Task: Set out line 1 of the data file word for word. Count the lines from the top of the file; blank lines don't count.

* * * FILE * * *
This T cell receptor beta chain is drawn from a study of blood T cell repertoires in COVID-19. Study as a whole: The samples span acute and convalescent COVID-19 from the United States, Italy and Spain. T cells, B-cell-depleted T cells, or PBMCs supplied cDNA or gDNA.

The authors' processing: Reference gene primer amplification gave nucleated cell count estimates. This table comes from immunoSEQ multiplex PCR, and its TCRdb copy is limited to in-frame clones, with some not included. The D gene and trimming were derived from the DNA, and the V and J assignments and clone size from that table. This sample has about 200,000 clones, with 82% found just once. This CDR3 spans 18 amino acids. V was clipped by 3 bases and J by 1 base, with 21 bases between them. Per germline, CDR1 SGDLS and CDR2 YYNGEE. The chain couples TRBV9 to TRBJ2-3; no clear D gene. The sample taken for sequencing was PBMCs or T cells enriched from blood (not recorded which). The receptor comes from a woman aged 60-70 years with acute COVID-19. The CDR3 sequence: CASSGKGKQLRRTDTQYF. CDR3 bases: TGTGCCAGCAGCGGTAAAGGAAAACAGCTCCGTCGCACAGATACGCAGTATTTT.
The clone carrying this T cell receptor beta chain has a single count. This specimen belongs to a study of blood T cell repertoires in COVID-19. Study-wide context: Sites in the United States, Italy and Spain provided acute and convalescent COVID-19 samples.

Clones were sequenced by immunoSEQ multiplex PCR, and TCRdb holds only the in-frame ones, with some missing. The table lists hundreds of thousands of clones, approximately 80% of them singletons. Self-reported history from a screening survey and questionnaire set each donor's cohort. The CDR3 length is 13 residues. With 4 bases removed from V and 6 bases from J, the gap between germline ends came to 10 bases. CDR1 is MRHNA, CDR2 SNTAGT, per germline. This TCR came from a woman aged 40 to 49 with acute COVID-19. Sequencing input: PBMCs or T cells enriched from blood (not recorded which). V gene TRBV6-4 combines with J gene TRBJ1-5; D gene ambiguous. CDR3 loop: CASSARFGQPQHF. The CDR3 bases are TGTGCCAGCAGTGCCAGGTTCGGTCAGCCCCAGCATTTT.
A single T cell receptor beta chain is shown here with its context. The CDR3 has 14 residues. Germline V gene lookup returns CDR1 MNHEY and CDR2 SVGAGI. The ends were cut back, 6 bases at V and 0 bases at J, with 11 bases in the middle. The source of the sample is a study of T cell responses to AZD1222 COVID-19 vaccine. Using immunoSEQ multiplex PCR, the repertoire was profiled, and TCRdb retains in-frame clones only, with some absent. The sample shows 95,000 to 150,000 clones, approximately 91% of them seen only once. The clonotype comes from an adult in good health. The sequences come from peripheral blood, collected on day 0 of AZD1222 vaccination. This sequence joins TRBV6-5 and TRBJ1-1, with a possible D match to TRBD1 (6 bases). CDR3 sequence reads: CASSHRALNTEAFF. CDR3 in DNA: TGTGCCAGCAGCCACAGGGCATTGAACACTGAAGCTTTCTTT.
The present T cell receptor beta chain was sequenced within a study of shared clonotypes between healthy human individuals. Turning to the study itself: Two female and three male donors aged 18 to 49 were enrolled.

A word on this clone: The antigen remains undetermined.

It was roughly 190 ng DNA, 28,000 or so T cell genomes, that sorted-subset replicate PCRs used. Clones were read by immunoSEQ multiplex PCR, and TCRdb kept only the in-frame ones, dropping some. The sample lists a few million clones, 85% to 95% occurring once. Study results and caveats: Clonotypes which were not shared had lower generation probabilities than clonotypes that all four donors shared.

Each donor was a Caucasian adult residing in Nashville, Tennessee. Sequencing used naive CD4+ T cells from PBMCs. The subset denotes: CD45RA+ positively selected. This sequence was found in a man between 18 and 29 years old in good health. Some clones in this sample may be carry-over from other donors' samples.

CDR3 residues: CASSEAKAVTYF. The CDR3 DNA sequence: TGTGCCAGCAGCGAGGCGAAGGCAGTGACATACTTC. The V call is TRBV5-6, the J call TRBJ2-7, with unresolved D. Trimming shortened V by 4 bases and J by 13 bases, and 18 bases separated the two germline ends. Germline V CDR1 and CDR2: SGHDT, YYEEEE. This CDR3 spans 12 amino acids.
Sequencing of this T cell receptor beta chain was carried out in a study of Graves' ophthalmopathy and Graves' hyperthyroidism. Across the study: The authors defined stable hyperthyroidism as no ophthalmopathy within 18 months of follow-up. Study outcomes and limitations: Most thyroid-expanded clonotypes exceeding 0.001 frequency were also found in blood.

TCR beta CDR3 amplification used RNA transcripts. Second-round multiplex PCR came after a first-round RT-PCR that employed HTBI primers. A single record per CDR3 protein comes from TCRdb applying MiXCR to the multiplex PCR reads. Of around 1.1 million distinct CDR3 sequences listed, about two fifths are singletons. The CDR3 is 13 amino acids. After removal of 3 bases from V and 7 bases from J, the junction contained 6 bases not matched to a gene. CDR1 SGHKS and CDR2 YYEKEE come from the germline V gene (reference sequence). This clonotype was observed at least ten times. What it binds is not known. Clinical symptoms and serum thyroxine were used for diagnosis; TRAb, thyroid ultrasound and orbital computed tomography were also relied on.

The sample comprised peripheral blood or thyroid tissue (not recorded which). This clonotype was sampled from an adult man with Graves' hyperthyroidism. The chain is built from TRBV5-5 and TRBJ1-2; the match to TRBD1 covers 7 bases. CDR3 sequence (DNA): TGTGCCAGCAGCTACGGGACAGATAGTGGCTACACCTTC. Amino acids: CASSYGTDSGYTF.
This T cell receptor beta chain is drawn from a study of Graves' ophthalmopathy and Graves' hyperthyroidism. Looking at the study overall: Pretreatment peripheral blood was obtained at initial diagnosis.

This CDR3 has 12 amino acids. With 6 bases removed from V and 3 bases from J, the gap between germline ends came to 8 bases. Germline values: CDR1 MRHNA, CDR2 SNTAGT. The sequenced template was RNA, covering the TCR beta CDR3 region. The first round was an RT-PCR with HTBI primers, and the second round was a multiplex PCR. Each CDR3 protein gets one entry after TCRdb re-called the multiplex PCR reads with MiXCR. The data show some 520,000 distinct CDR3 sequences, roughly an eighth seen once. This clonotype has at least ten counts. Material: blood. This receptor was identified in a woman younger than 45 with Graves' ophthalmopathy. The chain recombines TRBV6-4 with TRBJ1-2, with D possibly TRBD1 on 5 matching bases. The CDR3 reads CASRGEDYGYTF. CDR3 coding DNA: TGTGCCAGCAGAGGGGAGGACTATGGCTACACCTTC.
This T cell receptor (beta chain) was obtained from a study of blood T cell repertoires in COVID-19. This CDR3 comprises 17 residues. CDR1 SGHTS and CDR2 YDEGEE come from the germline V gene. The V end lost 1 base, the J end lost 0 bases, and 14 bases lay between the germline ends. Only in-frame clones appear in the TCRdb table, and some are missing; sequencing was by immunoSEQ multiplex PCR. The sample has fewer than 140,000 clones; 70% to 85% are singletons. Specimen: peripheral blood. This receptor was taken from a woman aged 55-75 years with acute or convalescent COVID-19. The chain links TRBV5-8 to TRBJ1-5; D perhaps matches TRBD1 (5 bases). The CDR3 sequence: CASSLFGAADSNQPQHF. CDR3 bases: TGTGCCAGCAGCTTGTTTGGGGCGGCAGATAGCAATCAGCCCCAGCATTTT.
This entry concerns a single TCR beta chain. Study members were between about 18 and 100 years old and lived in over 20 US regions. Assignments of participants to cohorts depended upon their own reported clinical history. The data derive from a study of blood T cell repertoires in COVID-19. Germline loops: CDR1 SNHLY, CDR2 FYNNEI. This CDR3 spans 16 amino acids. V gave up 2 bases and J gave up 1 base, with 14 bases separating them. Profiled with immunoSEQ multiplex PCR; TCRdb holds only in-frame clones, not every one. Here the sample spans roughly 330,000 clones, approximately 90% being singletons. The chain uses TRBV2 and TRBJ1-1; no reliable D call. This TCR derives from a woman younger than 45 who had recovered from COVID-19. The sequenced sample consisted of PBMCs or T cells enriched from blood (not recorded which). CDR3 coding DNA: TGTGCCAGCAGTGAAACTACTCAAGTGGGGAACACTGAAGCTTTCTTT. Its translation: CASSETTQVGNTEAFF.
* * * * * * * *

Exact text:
This T cell receptor beta chain is drawn from a study of blood T cell repertoires in COVID-19. Study as a whole: The samples span acute and convalescent COVID-19 from the United States, Italy and Spain. T cells, B-cell-depleted T cells, or PBMCs supplied cDNA or gDNA.